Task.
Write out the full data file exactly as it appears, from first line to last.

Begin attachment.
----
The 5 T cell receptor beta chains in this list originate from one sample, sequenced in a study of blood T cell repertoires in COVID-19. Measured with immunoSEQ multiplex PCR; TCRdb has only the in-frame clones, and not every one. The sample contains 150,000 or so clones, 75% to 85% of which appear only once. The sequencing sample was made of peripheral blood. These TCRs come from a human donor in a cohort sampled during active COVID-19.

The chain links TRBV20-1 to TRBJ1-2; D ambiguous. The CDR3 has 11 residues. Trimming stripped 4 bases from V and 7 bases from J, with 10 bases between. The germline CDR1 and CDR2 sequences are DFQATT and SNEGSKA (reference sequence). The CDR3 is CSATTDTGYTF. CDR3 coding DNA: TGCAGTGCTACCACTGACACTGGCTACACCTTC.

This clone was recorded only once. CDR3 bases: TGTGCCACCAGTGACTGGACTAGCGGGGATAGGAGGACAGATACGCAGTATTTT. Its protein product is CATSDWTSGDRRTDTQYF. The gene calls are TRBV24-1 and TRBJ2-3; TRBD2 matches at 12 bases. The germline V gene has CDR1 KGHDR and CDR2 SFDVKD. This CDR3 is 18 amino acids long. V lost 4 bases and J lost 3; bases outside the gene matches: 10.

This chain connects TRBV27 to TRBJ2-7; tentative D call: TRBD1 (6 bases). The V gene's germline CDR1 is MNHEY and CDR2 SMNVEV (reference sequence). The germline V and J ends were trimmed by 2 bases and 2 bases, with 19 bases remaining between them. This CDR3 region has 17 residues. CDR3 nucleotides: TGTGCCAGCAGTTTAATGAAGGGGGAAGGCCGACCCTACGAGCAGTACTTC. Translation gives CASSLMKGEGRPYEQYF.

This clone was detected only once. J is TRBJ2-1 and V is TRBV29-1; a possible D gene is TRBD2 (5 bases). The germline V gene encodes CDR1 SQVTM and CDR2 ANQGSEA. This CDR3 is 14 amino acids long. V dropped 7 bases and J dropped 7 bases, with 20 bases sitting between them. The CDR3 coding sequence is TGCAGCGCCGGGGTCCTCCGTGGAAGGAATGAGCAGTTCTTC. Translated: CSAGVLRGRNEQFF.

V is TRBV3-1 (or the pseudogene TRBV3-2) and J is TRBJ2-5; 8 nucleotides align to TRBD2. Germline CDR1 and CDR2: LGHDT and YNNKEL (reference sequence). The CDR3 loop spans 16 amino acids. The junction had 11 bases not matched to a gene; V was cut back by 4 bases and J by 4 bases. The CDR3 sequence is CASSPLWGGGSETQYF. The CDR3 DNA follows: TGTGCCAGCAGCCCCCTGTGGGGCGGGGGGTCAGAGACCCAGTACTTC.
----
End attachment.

The 5 T cell receptor beta chains in this list originate from one sample, sequenced in a study of blood T cell repertoires in COVID-19. Measured with immunoSEQ multiplex PCR; TCRdb has only the in-frame clones, and not every one. The sample contains 150,000 or so clones, 75% to 85% of which appear only once. The sequencing sample was made of peripheral blood. These TCRs come from a human donor in a cohort sampled during active COVID-19.

The chain links TRBV20-1 to TRBJ1-2; D ambiguous. The CDR3 has 11 residues. Trimming stripped 4 bases from V and 7 bases from J, with 10 bases between. The germline CDR1 and CDR2 sequences are DFQATT and SNEGSKA (reference sequence). The CDR3 is CSATTDTGYTF. CDR3 coding DNA: TGCAGTGCTACCACTGACACTGGCTACACCTTC.

This clone was recorded only once. CDR3 bases: TGTGCCACCAGTGACTGGACTAGCGGGGATAGGAGGACAGATACGCAGTATTTT. Its protein product is CATSDWTSGDRRTDTQYF. The gene calls are TRBV24-1 and TRBJ2-3; TRBD2 matches at 12 bases. The germline V gene has CDR1 KGHDR and CDR2 SFDVKD. This CDR3 is 18 amino acids long. V lost 4 bases and J lost 3; bases outside the gene matches: 10.

This chain connects TRBV27 to TRBJ2-7; tentative D call: TRBD1 (6 bases). The V gene's germline CDR1 is MNHEY and CDR2 SMNVEV (reference sequence). The germline V and J ends were trimmed by 2 bases and 2 bases, with 19 bases remaining between them. This CDR3 region has 17 residues. CDR3 nucleotides: TGTGCCAGCAGTTTAATGAAGGGGGAAGGCCGACCCTACGAGCAGTACTTC. Translation gives CASSLMKGEGRPYEQYF.

This clone was detected only once. J is TRBJ2-1 and V is TRBV29-1; a possible D gene is TRBD2 (5 bases). The germline V gene encodes CDR1 SQVTM and CDR2 ANQGSEA. This CDR3 is 14 amino acids long. V dropped 7 bases and J dropped 7 bases, with 20 bases sitting between them. The CDR3 coding sequence is TGCAGCGCCGGGGTCCTCCGTGGAAGGAATGAGCAGTTCTTC. Translated: CSAGVLRGRNEQFF.

V is TRBV3-1 (or the pseudogene TRBV3-2) and J is TRBJ2-5; 8 nucleotides align to TRBD2. Germline CDR1 and CDR2: LGHDT and YNNKEL (reference sequence). The CDR3 loop spans 16 amino acids. The junction had 11 bases not matched to a gene; V was cut back by 4 bases and J by 4 bases. The CDR3 sequence is CASSPLWGGGSETQYF. The CDR3 DNA follows: TGTGCCAGCAGCCCCCTGTGGGGCGGGGGGTCAGAGACCCAGTACTTC.